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Afghan Taliban Claim Ready For Peace Talks, But Kabul Is Cool


Afghanistan -- Relatives and loved ones carry the coffin of a victim killed in the April 19 Taliban truck bomb attack, at a funeral in Kabul, April 20, 2016

The Afghan Taliban claim to have sent a delegation to Pakistan for peace talks just as the Afghan government cooled to negotiations in the wake of last week's massive bomb blast that killed 64 people in Kabul.

"We are aware that Taliban delegations are in Pakistan, but we will not go there until Pakistan fulfills the promises that they made" to take military action against Taliban leaders based in Pakistan who previously rejected peace talks, Dawa Khan Mina Pal, a spokesman for Afghan President Ashraf Ghani, told Reuters on April 26.

Taliban sources told the news media that the militant group's delegation arrived in Karachi on April 25 to meet with Pakistani officials, with at least two representatives coming from the Taliban's political office in Qatar.

"We don't care if Kabul participates in the meeting, as we already launched our spring offensive and are getting successes against them," one Taliban representative from Qatar told Reuters.

A senior Afghan Taliban source based in Pakistan told AFP that the group's three-member negotiating team was in Karachi and would "soon begin initial contacts with Pakistani and Afghan officials."

"The main purpose of the visit is to explore ways and means to bring peace in Afghanistan," the source said. "It is an initial stage and formal peace talks have yet to begin. They have arrived on Pakistan's invitation."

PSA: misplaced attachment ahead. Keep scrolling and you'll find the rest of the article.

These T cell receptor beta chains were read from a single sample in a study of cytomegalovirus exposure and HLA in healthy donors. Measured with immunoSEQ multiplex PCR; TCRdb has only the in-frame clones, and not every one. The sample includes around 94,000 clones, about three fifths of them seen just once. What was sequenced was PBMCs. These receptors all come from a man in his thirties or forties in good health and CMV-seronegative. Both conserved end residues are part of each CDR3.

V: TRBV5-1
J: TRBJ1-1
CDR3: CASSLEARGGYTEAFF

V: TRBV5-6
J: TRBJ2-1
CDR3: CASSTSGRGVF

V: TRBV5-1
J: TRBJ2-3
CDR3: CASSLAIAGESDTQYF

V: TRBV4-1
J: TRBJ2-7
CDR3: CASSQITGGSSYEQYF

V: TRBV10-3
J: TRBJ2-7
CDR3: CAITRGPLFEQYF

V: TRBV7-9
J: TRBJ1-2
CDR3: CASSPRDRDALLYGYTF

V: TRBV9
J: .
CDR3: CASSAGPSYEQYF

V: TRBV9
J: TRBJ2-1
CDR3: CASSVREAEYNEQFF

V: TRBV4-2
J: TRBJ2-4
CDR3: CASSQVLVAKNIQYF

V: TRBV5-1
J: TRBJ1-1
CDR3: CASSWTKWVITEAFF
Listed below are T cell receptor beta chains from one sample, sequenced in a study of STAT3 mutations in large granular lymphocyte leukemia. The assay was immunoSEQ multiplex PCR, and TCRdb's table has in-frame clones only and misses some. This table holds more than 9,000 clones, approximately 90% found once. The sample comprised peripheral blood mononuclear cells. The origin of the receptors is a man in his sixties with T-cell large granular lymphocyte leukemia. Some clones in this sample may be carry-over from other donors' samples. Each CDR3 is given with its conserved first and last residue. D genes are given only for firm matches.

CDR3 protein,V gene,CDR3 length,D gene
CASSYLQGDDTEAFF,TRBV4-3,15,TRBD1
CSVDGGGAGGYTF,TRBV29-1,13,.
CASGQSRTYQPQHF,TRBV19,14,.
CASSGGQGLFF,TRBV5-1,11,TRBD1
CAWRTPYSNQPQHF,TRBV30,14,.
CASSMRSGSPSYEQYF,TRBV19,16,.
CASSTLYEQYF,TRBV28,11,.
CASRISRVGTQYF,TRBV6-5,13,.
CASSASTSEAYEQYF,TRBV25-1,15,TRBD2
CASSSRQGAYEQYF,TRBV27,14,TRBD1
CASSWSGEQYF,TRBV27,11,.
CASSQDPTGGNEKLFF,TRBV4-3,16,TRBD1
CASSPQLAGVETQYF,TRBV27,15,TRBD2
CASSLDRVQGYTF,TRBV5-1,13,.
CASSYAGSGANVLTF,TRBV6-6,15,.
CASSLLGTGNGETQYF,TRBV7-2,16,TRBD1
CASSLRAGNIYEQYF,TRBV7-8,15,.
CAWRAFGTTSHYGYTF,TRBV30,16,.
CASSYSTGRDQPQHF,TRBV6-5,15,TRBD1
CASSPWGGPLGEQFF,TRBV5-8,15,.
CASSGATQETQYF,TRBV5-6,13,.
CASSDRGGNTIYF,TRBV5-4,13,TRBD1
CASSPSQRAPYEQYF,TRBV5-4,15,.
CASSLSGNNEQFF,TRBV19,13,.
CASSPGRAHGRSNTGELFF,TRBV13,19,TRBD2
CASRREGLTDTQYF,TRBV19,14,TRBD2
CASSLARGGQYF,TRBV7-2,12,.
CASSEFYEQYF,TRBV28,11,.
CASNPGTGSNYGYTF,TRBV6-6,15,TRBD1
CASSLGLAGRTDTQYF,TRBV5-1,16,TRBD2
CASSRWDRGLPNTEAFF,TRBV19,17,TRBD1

The peace talks have been marked by fitful starts and stops. Last month, the Taliban ruled out participating in what it called "futile" talks sponsored by the four-power group of Pakistan, Afghanistan, the United States, and China, as long as foreign forces remained in Afghanistan.

Then this week, Ghani demanded that Pakistan fight Taliban militants at home rather than bring them to the peace talks.

Afghanistan has long accused Pakistan of giving safe have to the Afghan Taliban leadership, and Islamabad recently admitted that was true after years of denial, though it claims to have "limited influence" over the militants.

The talks between Kabul and the Afghan Taliban were aborted even at very beginning in July 2015, when a planned negotiating session was scrapped after the belated revelation that Mullah Omar, the group's founder, had died two years earlier.

The disclosure sparked months of infighting within the militant group.

With reporting by Reuters and AFP
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